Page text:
Euro rebounds after Greece debt deal
The euro has shown signs of stabilisation after the European Union agreed on unprecedented plans to rescue Greece from its debt crisis, ending a policy spat between France and Germany which had weighed heavily on the common currency. But with other eurozone members facing similar problems to Greece, the euro remains under pressure.
At their meeting in Brussels on Thursday, the 16 eurozone countries agreed on a plan submitted by French President Nicolas Sarkozy and German Chancellor Angela Merkel, which allows Greece, in case it needs financial aid, to turn to both the International Monetary Fund (IMF) and the eurozone countries.
European countries would contribute the main sum to the rescue package, and interest rates paid for the loans would be based on market prices.
The agreed deal follows Angela Merkel’s proposal, who said she was “very happy about the outcome of the meeting”. Thursday was an important day for the euro, she said, adding “it is important for us to keep our common currency, which in itself is a symbol of peace and common interests, stable on a long-term basis”.
French President Nicolas Sarkozy had supported Merkel’s initiative, but failed to convince the European countries of establishing a common European economic government.
The eurozone countries called upon the European Council – the heads of state of the European Union – to “improve the EU’s economic management” while suggesting a stronger role for the Council in coordinating the bloc’s economic policy.
The common currency, the euro, hit a 10-month low against the dollar on Thursday immediately after the deal was announced, with investors concerned by comments from European Central Bank head Jean-Claude Trichet, who said the plan to offer Greece loans involving the IMF was “very, very bad”.
But it recovered after Trichet clarified his comments and welcomed the deal for Greece, including its IMF component. Stock markets saw the euro firmer on Friday.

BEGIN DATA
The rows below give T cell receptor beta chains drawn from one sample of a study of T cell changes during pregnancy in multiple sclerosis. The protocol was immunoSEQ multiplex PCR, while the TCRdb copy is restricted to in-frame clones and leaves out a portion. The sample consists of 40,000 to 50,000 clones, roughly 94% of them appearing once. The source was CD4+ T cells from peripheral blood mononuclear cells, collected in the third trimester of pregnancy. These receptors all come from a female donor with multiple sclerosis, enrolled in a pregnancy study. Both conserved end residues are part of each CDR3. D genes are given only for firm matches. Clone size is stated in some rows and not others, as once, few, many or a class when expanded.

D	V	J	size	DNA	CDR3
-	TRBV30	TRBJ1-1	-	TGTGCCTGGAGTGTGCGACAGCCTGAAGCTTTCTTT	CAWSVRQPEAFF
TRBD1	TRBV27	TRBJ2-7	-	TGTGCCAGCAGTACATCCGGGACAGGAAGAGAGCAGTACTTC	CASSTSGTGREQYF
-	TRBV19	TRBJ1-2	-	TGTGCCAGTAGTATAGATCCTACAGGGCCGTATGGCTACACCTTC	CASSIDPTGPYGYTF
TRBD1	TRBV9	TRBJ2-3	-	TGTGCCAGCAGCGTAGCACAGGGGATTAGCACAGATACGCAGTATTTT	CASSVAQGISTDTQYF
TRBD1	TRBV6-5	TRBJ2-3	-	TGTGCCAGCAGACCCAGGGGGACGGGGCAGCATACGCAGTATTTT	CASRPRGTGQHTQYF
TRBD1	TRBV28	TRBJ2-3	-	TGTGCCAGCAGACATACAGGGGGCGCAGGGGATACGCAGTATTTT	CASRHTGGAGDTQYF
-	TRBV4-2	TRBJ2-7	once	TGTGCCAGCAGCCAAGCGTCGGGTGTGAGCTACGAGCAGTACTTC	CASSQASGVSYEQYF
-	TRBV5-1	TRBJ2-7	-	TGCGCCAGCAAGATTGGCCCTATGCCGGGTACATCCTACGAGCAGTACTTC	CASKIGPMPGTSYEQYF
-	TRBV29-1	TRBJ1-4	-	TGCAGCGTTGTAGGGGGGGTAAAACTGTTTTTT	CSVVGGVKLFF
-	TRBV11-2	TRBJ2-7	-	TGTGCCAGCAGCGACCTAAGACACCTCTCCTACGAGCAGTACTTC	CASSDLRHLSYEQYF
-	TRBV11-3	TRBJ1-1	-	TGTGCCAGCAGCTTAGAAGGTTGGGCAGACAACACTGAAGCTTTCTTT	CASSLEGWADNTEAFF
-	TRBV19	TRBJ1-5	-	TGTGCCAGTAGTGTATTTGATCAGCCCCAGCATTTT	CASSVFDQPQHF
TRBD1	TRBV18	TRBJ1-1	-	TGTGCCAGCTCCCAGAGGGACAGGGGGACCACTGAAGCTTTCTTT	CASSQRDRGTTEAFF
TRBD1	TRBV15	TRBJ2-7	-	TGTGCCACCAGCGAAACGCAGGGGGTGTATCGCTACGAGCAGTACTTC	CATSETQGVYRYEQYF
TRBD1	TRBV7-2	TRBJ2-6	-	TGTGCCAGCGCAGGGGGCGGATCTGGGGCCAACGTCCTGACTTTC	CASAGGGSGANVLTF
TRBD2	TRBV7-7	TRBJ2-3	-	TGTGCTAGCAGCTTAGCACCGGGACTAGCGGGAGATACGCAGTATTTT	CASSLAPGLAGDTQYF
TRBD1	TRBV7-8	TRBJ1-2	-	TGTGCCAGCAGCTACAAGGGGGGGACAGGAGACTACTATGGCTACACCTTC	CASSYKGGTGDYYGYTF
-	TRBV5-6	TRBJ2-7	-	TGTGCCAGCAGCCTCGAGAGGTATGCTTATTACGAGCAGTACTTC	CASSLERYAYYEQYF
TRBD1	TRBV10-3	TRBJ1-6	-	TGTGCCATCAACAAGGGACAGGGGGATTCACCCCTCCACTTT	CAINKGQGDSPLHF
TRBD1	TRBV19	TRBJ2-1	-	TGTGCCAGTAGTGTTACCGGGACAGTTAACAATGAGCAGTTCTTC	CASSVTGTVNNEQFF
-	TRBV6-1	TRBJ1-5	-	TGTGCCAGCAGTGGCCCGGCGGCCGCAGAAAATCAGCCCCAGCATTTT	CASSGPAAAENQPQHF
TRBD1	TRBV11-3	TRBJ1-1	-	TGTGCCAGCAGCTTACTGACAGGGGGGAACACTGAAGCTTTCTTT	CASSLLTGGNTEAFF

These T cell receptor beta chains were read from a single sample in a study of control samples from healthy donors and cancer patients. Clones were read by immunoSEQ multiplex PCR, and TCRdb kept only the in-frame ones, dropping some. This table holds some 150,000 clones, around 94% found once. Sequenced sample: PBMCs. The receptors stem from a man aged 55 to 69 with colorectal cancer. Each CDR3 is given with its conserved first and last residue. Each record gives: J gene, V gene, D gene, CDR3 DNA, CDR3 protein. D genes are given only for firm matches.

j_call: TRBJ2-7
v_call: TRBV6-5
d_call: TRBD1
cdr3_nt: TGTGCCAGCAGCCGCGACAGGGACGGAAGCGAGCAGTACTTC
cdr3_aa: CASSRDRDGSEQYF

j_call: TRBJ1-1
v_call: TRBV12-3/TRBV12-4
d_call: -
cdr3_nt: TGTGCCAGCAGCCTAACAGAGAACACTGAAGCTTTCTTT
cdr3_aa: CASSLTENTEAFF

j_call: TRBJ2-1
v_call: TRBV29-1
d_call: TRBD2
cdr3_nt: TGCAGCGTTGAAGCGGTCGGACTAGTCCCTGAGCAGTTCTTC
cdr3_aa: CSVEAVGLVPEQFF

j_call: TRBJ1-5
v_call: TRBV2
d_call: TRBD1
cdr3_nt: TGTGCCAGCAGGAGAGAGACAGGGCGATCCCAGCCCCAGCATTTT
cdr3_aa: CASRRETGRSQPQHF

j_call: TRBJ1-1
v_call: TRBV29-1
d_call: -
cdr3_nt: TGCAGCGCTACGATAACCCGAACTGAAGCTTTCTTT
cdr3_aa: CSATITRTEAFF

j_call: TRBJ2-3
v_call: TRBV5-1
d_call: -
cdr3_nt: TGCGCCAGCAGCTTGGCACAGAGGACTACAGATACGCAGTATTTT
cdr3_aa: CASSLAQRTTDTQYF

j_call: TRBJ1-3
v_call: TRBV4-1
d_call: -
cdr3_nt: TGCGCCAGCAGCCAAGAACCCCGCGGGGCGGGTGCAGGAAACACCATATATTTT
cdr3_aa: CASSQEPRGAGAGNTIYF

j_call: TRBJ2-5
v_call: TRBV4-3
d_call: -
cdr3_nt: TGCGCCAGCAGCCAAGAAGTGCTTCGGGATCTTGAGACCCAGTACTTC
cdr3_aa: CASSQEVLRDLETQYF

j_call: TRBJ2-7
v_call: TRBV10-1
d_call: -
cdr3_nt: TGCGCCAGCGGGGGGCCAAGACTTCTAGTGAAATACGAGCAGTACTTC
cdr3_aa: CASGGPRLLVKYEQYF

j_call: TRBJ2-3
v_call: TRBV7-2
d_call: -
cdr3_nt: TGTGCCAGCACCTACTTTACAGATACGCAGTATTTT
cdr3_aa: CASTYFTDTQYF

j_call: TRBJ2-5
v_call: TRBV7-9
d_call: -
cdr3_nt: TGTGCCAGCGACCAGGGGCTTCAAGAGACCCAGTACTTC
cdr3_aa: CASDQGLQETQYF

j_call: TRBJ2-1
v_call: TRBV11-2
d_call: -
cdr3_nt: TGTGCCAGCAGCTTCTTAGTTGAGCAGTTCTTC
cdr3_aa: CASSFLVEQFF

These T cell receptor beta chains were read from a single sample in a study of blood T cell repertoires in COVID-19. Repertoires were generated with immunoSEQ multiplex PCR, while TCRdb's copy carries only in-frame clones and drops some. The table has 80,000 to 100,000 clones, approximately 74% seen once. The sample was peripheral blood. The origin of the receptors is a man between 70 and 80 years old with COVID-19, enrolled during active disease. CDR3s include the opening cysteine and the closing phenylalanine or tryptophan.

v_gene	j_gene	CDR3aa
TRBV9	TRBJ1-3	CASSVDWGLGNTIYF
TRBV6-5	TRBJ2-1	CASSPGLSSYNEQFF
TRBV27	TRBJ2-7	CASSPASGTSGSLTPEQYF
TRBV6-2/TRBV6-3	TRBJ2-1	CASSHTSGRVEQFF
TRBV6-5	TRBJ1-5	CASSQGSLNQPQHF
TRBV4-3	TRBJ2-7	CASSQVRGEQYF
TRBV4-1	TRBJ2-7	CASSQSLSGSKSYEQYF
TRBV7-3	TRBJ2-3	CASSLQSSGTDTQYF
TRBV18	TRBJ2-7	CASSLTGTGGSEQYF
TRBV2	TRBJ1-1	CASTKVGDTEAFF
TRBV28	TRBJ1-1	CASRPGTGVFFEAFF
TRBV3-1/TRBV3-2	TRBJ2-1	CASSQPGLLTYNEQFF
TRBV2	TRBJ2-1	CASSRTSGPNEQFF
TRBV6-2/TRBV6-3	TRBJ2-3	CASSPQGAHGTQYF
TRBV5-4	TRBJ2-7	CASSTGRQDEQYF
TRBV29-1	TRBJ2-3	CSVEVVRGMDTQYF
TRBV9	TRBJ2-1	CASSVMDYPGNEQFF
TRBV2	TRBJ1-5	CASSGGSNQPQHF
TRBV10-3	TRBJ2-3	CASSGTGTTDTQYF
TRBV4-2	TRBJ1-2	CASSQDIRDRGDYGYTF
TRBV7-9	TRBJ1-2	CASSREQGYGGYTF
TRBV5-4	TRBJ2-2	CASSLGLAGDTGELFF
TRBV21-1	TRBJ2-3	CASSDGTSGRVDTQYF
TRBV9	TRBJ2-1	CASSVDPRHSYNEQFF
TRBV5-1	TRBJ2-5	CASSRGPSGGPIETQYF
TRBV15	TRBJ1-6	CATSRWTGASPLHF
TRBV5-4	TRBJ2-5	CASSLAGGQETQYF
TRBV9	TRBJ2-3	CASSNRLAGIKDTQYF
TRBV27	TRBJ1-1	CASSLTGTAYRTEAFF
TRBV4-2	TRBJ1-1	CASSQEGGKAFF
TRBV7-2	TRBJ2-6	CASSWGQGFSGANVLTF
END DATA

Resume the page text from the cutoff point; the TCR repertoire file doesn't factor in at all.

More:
Meanwhile, the interest rate at which Greece can borrow money on markets fell sharply after the deal was announced.
Despite the relief about the agreed rescue plan for Greece, analysts expect the euro to remain under pressure, as market attention now turns to other weak eurozone members like Portugal, Ireland and Spain, who face similar problems.
The EU’s Growth and Stability Pact forbids countries from having public debt higher than 60 per cent of Gross Domestic Product. The public deficit of eurozone members, or new borrowing per year, cannot be higher than three per cent of GDP. Greece is not the only eurozone member with problems. Here’s how other European countries are peforming:
Greece: Public deficit: 12.7 % of GDP (in 2009); Public debt: More than 300 billion euros, or 125% of GDP (2010 forecast); Unemployment rate: 9.7%.
Germany: Public deficit: 5.5 % (2010 forecast); Public debt: 76 %; Unemployment rate: 8.6 %.
United Kingdom: Public deficit: 12.7 % (2009); Public debt: 80.3% (2010 forecast); Unemployment rate: 7.8%.
Spain: Public deficit: 11.4 % (2009); Public debt: 66.3% (2010 forecast); Unemployment rate: 19.5 %.
Portugal: Public deficit: 9.3 %; Public debt: 84.6% (2010 forecast); Unemployment rate: 10.4%.
Italy: Public deficit: 5.3 % (2010 forecast); Public debt: 115.8 %; Unemployment rate: 10 %.
Ireland: Public deficit: 14.7 % (2010 forecast); Public debt: 82.9% (2010 forecast); Unemployment rate: 13.3%.
France: Public deficit: 8.2 % (2010 forecast); Public debt: 83.2 % (2010 forecast); Unemployment: 10 % (fourth quarter 2009).